1982's feminist play"Top Girls" proves (sadly) still relevant today

Review by Karen Topham, ChicagoOnstage, member American Theatre Critics Association; photo by Michael Courier.

Perhaps it shouldn’t come as a surprise in the misogynistic age of Donald Trump that a nearly 40-year-old feminist play about the ways in which women have been disregarded throughout history still feels stunningly contemporary. One would have hoped that its message about the completely different ways in which men and women move through the world and the different standards to which they are held would have become passé by now. One would have been wrong. Top Girls, Caryl Churchill’s condemnation of the Margaret Thatcher standard for women—that they can only be successful if they act like men—sadly still feels relevant and painful today. 

“Top Girls” is the name of an employment agency run by Marlene (Linda Gillum), a driven thirty-something Englishwoman who has assimilated the philosophy that femininity itself is a hindrance to one’s career. She has walked away from her small-town upbringing, ignoring her aging parents and her only sister, and eschewing the daughter she had at seventeen who now sees her only as a distant “aunt.” (The fact that the girl is Marlene’s daughter is actually confirmed in the third act, but it is bluntly foreshadowed the first time we ever meet the now sixteen-year-old.) It is only in this way, Marlene feels, that she can live up to her potential.

Marlene sees herself as the latest in a long line of women who have had to shed their femininity if they wished to stand up to the patriarchy and make something of themselves. In Act One, we see her as the host of a fantasy dinner party attended by famous women from history and literature who defied the expectations of men by making names for themselves in male-dominated fields (like the explorer Isabella Bird, played by Annabel Armour), found ways to feel true to themselves despite outwardly playing the roles demanded by their societies (Karissa Murrell Myers’ Lady Nijo), actually hid who they were and managed to rise to prominence pretending to be a man (Rebecca Spence’s Pope Joan), or just went all out and openly battled against the life they had been handed (Aurora Real de Asua’ Dull Gret).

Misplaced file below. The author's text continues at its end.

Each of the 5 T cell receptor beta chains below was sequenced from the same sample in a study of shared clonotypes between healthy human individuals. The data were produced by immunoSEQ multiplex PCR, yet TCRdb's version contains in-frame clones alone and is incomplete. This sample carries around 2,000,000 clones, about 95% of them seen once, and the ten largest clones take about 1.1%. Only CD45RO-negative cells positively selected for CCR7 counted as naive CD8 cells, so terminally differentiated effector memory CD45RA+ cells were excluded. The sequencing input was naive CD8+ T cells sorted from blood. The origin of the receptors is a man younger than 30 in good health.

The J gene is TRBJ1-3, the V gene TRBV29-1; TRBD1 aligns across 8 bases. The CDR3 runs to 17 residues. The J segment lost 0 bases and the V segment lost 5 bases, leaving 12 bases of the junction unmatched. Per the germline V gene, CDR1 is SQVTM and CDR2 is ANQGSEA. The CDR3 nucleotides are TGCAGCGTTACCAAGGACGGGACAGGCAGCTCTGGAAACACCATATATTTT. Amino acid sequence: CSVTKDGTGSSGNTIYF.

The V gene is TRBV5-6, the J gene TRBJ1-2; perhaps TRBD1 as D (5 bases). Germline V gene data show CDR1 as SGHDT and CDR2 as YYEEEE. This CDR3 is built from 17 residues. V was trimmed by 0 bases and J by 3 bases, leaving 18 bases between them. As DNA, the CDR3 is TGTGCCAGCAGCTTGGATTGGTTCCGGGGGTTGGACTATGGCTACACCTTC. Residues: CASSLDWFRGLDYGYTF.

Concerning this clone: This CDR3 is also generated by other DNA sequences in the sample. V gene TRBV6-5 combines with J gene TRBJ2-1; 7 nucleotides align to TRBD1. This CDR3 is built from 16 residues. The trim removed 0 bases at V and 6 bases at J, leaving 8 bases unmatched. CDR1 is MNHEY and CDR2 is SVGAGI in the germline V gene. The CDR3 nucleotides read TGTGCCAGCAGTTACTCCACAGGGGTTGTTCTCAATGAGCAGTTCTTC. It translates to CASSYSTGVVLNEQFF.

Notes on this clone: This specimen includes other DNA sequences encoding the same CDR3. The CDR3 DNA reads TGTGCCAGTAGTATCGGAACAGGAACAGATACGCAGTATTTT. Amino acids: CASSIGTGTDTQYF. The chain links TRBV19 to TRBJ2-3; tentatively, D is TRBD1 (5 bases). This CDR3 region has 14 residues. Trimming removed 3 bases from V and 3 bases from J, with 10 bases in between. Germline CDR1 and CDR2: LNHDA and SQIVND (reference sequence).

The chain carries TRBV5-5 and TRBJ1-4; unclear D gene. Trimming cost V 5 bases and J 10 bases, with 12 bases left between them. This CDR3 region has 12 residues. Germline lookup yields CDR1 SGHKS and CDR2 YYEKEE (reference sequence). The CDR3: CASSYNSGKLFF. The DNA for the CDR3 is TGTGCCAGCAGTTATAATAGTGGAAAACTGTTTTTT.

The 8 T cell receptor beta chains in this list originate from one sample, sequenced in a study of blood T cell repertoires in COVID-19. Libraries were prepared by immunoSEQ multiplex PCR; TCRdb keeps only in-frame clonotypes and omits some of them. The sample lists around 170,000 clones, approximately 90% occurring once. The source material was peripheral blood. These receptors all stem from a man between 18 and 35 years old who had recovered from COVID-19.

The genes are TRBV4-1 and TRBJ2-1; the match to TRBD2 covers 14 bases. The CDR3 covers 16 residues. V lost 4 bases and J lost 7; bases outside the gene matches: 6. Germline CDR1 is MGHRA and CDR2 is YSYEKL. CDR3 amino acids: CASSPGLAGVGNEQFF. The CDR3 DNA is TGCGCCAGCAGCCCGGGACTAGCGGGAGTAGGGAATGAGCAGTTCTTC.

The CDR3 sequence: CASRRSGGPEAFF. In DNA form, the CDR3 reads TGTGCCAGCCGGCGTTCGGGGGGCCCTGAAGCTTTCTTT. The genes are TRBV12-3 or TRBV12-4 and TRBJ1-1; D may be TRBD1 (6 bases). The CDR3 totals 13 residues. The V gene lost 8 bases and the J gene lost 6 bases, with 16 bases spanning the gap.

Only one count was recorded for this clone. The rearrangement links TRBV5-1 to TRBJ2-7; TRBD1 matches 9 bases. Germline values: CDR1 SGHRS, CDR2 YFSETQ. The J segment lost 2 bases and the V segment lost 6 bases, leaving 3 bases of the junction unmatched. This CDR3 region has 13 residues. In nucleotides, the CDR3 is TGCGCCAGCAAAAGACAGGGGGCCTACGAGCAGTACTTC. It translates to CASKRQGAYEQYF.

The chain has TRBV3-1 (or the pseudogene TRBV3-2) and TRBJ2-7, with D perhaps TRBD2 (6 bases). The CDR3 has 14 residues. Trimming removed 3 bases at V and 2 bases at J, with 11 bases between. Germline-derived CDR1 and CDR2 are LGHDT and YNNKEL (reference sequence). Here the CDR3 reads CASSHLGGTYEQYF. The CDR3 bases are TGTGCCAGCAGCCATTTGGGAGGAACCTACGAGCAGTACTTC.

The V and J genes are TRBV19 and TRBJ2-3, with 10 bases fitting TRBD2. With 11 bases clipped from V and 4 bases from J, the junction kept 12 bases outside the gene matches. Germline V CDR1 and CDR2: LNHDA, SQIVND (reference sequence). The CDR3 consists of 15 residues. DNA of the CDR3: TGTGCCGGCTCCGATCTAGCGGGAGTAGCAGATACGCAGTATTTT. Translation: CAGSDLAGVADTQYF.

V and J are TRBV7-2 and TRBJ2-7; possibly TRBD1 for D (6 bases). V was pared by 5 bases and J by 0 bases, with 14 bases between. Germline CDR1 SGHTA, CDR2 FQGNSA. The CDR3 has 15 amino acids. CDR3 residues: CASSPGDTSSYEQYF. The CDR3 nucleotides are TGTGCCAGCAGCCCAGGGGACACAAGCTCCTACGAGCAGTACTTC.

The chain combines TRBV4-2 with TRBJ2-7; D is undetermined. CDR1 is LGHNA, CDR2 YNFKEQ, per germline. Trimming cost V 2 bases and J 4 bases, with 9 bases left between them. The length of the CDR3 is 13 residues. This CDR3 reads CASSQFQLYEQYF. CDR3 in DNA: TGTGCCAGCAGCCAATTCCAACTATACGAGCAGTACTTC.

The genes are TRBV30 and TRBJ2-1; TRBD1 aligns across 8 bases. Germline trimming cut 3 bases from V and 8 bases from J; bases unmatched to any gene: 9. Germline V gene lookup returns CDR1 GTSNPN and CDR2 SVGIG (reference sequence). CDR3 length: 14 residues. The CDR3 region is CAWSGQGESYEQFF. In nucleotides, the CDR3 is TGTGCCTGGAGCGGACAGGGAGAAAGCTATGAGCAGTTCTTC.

The only invitee, however, who managed to truly succeed at what she wanted in life is Amber Sallis’s Griselda, based on the character from Chaucer’s “The Clerk’s Tale,” who despite being treated abusively remains true to herself as well as to the whims of male society and ends up in a good life with her children, directly contrasting the fate of Lady Nijo, whose children were taken away from her. Speaking bluntly, swearing, talking over each other, and drinking heavily, these women brag about or bemoan their accomplishments in a surreal scene that builds in energy to the point where the previously loquacious Lady Nijo cries alone in a corner while Pope Joan loses herself utterly in a lengthy Latin speech and Dull Gret climbs atop the table, sword in hand, to reenact a battle (undoubtedly to the chagrin of waitresses Vahishta Vafadari and Rebecca Hurd).